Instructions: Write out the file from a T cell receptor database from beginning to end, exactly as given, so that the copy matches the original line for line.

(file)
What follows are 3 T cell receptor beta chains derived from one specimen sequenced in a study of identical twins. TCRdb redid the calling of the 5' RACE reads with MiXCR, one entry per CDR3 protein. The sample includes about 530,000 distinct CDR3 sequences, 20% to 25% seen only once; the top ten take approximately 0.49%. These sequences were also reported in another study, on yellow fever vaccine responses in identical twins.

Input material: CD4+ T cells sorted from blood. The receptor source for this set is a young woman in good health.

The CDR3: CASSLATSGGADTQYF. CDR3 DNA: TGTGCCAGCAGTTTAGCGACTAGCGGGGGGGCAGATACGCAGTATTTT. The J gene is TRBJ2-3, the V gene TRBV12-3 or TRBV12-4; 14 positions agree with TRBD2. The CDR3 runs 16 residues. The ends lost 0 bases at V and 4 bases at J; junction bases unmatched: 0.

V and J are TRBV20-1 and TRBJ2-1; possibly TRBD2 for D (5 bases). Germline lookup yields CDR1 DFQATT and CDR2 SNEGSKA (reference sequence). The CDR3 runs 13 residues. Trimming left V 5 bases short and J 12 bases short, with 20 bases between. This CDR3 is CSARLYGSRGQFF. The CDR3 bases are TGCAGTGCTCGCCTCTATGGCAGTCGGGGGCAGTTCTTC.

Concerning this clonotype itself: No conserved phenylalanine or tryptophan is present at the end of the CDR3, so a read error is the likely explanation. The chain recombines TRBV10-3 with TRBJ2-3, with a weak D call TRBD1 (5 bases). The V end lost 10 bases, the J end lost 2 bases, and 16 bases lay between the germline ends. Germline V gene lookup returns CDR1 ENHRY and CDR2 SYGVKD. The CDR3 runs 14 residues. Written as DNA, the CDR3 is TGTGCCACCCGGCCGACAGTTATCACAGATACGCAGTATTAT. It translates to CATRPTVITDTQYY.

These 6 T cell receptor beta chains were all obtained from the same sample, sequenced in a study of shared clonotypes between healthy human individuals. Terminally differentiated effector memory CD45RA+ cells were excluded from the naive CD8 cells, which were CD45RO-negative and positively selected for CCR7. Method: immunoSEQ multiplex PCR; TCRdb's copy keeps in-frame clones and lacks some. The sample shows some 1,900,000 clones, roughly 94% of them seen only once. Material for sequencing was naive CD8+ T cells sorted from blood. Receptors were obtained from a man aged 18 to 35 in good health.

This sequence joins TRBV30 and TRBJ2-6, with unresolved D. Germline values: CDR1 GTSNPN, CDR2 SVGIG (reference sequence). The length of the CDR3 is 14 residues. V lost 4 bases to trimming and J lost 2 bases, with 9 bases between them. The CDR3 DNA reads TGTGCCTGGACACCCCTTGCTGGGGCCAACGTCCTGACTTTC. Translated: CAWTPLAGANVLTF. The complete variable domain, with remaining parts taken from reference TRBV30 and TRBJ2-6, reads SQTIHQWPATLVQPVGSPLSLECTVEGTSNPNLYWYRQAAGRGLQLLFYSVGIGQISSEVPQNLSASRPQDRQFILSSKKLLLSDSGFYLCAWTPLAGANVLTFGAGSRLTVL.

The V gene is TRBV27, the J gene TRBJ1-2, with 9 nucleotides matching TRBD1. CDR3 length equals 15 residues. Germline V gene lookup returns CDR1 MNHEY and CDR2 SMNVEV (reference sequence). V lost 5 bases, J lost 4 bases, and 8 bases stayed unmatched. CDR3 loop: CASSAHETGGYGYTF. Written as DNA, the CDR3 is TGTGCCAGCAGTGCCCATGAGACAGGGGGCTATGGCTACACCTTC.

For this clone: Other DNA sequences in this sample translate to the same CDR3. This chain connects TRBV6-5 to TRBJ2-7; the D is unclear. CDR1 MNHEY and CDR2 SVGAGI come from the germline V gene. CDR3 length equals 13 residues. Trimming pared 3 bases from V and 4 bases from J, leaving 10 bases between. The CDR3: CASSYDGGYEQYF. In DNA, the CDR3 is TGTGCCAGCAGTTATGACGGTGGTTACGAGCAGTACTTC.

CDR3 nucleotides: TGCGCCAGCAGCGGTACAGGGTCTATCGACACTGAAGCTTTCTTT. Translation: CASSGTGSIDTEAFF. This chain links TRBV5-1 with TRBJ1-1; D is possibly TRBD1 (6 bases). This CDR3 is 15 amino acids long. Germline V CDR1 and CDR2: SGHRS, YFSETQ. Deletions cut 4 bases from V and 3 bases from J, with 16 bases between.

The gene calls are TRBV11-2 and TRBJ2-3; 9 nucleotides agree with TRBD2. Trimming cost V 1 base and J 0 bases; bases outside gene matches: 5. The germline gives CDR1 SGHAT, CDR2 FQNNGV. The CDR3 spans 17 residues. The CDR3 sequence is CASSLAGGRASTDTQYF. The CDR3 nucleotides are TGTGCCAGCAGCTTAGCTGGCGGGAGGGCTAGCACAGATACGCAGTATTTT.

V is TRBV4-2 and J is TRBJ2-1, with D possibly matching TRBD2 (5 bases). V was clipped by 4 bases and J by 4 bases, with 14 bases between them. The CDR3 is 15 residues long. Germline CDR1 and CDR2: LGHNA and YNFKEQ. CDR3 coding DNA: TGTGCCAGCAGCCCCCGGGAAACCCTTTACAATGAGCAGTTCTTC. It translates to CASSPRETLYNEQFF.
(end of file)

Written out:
What follows are 3 T cell receptor beta chains derived from one specimen sequenced in a study of identical twins. TCRdb redid the calling of the 5' RACE reads with MiXCR, one entry per CDR3 protein. The sample includes about 530,000 distinct CDR3 sequences, 20% to 25% seen only once; the top ten take approximately 0.49%. These sequences were also reported in another study, on yellow fever vaccine responses in identical twins.

Input material: CD4+ T cells sorted from blood. The receptor source for this set is a young woman in good health.

The CDR3: CASSLATSGGADTQYF. CDR3 DNA: TGTGCCAGCAGTTTAGCGACTAGCGGGGGGGCAGATACGCAGTATTTT. The J gene is TRBJ2-3, the V gene TRBV12-3 or TRBV12-4; 14 positions agree with TRBD2. The CDR3 runs 16 residues. The ends lost 0 bases at V and 4 bases at J; junction bases unmatched: 0.

V and J are TRBV20-1 and TRBJ2-1; possibly TRBD2 for D (5 bases). Germline lookup yields CDR1 DFQATT and CDR2 SNEGSKA (reference sequence). The CDR3 runs 13 residues. Trimming left V 5 bases short and J 12 bases short, with 20 bases between. This CDR3 is CSARLYGSRGQFF. The CDR3 bases are TGCAGTGCTCGCCTCTATGGCAGTCGGGGGCAGTTCTTC.

Concerning this clonotype itself: No conserved phenylalanine or tryptophan is present at the end of the CDR3, so a read error is the likely explanation. The chain recombines TRBV10-3 with TRBJ2-3, with a weak D call TRBD1 (5 bases). The V end lost 10 bases, the J end lost 2 bases, and 16 bases lay between the germline ends. Germline V gene lookup returns CDR1 ENHRY and CDR2 SYGVKD. The CDR3 runs 14 residues. Written as DNA, the CDR3 is TGTGCCACCCGGCCGACAGTTATCACAGATACGCAGTATTAT. It translates to CATRPTVITDTQYY.

These 6 T cell receptor beta chains were all obtained from the same sample, sequenced in a study of shared clonotypes between healthy human individuals. Terminally differentiated effector memory CD45RA+ cells were excluded from the naive CD8 cells, which were CD45RO-negative and positively selected for CCR7. Method: immunoSEQ multiplex PCR; TCRdb's copy keeps in-frame clones and lacks some. The sample shows some 1,900,000 clones, roughly 94% of them seen only once. Material for sequencing was naive CD8+ T cells sorted from blood. Receptors were obtained from a man aged 18 to 35 in good health.

This sequence joins TRBV30 and TRBJ2-6, with unresolved D. Germline values: CDR1 GTSNPN, CDR2 SVGIG (reference sequence). The length of the CDR3 is 14 residues. V lost 4 bases to trimming and J lost 2 bases, with 9 bases between them. The CDR3 DNA reads TGTGCCTGGACACCCCTTGCTGGGGCCAACGTCCTGACTTTC. Translated: CAWTPLAGANVLTF. The complete variable domain, with remaining parts taken from reference TRBV30 and TRBJ2-6, reads SQTIHQWPATLVQPVGSPLSLECTVEGTSNPNLYWYRQAAGRGLQLLFYSVGIGQISSEVPQNLSASRPQDRQFILSSKKLLLSDSGFYLCAWTPLAGANVLTFGAGSRLTVL.

The V gene is TRBV27, the J gene TRBJ1-2, with 9 nucleotides matching TRBD1. CDR3 length equals 15 residues. Germline V gene lookup returns CDR1 MNHEY and CDR2 SMNVEV (reference sequence). V lost 5 bases, J lost 4 bases, and 8 bases stayed unmatched. CDR3 loop: CASSAHETGGYGYTF. Written as DNA, the CDR3 is TGTGCCAGCAGTGCCCATGAGACAGGGGGCTATGGCTACACCTTC.

For this clone: Other DNA sequences in this sample translate to the same CDR3. This chain connects TRBV6-5 to TRBJ2-7; the D is unclear. CDR1 MNHEY and CDR2 SVGAGI come from the germline V gene. CDR3 length equals 13 residues. Trimming pared 3 bases from V and 4 bases from J, leaving 10 bases between. The CDR3: CASSYDGGYEQYF. In DNA, the CDR3 is TGTGCCAGCAGTTATGACGGTGGTTACGAGCAGTACTTC.

CDR3 nucleotides: TGCGCCAGCAGCGGTACAGGGTCTATCGACACTGAAGCTTTCTTT. Translation: CASSGTGSIDTEAFF. This chain links TRBV5-1 with TRBJ1-1; D is possibly TRBD1 (6 bases). This CDR3 is 15 amino acids long. Germline V CDR1 and CDR2: SGHRS, YFSETQ. Deletions cut 4 bases from V and 3 bases from J, with 16 bases between.

The gene calls are TRBV11-2 and TRBJ2-3; 9 nucleotides agree with TRBD2. Trimming cost V 1 base and J 0 bases; bases outside gene matches: 5. The germline gives CDR1 SGHAT, CDR2 FQNNGV. The CDR3 spans 17 residues. The CDR3 sequence is CASSLAGGRASTDTQYF. The CDR3 nucleotides are TGTGCCAGCAGCTTAGCTGGCGGGAGGGCTAGCACAGATACGCAGTATTTT.

V is TRBV4-2 and J is TRBJ2-1, with D possibly matching TRBD2 (5 bases). V was clipped by 4 bases and J by 4 bases, with 14 bases between them. The CDR3 is 15 residues long. Germline CDR1 and CDR2: LGHNA and YNFKEQ. CDR3 coding DNA: TGTGCCAGCAGCCCCCGGGAAACCCTTTACAATGAGCAGTTCTTC. It translates to CASSPRETLYNEQFF.